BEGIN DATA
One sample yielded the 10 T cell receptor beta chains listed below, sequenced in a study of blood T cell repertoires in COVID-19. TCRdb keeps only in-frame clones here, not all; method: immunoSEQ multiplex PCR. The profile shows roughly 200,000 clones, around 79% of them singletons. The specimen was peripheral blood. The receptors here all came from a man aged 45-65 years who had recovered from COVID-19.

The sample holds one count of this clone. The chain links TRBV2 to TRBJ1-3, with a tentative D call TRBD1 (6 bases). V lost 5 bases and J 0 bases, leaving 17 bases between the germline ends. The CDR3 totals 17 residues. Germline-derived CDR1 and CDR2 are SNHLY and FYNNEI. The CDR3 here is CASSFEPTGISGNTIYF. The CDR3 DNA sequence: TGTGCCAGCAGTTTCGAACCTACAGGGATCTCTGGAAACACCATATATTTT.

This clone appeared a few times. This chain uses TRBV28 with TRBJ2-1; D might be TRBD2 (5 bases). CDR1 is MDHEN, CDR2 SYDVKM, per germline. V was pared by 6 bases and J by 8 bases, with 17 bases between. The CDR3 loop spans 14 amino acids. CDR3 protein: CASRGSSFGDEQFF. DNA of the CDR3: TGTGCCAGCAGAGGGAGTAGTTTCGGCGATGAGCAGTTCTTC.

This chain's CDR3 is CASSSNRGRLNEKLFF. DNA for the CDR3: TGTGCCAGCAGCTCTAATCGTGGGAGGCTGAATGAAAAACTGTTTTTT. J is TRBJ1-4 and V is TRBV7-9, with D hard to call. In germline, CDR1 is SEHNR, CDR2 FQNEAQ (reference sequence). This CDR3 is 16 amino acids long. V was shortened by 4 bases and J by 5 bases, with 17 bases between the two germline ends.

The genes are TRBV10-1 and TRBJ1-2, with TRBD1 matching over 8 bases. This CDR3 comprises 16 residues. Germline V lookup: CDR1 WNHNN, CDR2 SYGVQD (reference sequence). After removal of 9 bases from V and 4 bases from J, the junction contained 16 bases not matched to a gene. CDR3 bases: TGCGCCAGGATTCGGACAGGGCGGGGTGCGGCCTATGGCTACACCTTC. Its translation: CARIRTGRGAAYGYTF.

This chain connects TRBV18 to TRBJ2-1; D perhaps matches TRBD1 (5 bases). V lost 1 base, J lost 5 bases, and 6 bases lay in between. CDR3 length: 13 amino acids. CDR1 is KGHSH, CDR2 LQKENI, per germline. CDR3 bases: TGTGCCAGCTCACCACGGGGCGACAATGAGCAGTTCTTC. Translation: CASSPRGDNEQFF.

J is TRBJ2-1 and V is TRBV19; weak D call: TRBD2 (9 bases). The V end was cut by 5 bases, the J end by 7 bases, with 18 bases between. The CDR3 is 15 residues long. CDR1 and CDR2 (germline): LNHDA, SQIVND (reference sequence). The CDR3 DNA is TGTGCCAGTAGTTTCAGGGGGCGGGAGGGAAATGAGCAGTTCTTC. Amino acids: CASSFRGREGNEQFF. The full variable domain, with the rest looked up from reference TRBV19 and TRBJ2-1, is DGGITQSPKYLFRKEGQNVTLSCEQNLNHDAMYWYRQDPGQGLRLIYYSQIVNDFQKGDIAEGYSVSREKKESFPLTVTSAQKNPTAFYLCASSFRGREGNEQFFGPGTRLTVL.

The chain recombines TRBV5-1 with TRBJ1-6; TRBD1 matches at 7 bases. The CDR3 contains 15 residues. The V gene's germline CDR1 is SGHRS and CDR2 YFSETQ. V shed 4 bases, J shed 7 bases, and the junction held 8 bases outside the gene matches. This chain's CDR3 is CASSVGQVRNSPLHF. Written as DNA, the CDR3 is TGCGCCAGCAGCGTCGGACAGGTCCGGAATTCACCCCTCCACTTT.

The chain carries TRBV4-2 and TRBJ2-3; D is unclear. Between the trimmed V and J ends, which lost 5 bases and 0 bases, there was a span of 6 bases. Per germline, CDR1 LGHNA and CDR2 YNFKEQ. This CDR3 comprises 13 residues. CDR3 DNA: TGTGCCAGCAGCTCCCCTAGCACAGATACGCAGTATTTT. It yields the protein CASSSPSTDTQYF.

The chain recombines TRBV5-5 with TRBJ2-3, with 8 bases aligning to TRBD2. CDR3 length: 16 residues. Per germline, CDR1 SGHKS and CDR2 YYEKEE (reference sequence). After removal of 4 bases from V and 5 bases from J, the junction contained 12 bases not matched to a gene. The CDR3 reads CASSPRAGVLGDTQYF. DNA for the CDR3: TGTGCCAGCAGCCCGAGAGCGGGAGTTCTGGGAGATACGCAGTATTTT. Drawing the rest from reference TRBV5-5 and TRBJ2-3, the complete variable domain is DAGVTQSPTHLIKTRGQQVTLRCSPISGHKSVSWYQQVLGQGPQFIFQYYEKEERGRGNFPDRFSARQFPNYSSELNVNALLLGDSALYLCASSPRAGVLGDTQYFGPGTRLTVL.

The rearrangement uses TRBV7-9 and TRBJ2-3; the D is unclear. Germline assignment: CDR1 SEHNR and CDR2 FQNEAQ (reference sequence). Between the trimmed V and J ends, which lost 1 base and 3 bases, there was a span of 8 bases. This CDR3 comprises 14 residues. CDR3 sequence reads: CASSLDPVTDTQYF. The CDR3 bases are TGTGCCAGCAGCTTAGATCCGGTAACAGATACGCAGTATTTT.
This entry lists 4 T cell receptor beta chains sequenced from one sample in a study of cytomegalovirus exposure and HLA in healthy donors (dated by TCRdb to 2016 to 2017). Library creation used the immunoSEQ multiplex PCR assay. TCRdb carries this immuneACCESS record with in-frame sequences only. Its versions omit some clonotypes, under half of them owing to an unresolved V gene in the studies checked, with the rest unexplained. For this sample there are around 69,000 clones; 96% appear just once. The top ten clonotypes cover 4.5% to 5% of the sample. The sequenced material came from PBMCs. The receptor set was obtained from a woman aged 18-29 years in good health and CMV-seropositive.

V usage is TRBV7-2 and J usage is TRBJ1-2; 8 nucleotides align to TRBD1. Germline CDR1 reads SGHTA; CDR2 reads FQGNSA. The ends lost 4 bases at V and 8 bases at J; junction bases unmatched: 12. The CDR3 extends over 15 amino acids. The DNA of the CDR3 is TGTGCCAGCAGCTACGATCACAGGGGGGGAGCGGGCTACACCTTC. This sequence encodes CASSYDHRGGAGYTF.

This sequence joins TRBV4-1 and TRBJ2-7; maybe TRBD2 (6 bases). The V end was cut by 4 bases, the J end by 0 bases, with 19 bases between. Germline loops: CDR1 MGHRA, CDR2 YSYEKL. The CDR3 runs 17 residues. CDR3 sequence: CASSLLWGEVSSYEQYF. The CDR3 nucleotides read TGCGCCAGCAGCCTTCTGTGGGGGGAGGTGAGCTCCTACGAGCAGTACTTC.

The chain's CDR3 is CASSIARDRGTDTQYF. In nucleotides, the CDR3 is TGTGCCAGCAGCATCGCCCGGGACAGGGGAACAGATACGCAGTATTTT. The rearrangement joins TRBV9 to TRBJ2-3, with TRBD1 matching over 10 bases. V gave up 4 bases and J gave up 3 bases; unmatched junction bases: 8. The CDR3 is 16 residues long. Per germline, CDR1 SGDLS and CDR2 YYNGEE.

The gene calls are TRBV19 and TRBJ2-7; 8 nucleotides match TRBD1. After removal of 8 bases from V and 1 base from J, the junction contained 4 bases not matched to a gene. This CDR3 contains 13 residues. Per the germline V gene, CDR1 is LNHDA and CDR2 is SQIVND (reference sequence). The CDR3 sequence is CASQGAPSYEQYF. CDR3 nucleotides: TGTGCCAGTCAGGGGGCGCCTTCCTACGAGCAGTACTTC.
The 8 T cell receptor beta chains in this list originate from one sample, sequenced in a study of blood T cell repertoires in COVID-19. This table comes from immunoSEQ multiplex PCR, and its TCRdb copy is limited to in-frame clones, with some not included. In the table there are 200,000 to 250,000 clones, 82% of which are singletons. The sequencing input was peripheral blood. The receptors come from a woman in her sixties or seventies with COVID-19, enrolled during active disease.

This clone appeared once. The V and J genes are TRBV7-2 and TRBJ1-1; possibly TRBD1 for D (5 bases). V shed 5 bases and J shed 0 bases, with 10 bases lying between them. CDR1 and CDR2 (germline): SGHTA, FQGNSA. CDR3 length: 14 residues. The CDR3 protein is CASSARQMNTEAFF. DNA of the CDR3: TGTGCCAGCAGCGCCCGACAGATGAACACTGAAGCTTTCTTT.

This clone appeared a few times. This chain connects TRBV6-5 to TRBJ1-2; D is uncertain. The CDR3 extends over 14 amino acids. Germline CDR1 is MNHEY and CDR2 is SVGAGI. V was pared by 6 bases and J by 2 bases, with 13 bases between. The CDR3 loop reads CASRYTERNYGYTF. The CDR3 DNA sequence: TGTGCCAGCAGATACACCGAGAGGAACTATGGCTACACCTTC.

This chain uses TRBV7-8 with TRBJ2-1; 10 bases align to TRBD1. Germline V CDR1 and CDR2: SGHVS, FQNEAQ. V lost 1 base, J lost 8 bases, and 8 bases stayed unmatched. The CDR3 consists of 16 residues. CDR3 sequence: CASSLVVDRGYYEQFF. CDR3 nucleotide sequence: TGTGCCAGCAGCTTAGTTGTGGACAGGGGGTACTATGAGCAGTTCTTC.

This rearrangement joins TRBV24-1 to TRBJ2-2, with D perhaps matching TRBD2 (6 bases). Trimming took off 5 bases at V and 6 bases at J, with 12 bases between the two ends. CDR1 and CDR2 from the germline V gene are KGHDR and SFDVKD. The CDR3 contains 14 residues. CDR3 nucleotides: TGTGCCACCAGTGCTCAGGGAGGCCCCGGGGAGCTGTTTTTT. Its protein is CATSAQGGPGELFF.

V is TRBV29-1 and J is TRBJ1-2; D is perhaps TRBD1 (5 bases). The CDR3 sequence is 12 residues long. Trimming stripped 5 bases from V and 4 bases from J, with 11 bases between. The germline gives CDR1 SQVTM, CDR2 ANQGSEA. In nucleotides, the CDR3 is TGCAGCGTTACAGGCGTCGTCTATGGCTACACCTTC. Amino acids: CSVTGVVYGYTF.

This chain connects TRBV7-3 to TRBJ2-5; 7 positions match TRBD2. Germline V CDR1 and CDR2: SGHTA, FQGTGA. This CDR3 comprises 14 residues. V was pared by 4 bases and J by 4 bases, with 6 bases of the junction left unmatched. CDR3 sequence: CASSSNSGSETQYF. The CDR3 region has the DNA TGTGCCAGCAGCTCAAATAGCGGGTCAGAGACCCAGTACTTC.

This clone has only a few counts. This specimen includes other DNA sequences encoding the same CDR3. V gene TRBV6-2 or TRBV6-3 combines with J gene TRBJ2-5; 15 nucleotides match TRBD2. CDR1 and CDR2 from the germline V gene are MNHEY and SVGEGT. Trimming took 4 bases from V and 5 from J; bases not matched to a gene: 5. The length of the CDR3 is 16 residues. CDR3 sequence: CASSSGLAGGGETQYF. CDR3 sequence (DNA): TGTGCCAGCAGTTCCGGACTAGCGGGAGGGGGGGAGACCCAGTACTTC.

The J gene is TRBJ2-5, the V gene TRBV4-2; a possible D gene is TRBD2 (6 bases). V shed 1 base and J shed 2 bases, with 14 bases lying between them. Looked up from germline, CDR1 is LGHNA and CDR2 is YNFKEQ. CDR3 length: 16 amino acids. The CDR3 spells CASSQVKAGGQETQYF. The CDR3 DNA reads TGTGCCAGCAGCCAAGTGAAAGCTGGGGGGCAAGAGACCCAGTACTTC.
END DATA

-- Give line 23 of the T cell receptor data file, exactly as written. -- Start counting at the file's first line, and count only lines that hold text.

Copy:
This chain connects TRBV7-3 to TRBJ2-5; 7 positions match TRBD2. Germline V CDR1 and CDR2: SGHTA, FQGTGA. This CDR3 comprises 14 residues. V was pared by 4 bases and J by 4 bases, with 6 bases of the junction left unmatched. CDR3 sequence: CASSSNSGSETQYF. The CDR3 region has the DNA TGTGCCAGCAGCTCAAATAGCGGGTCAGAGACCCAGTACTTC.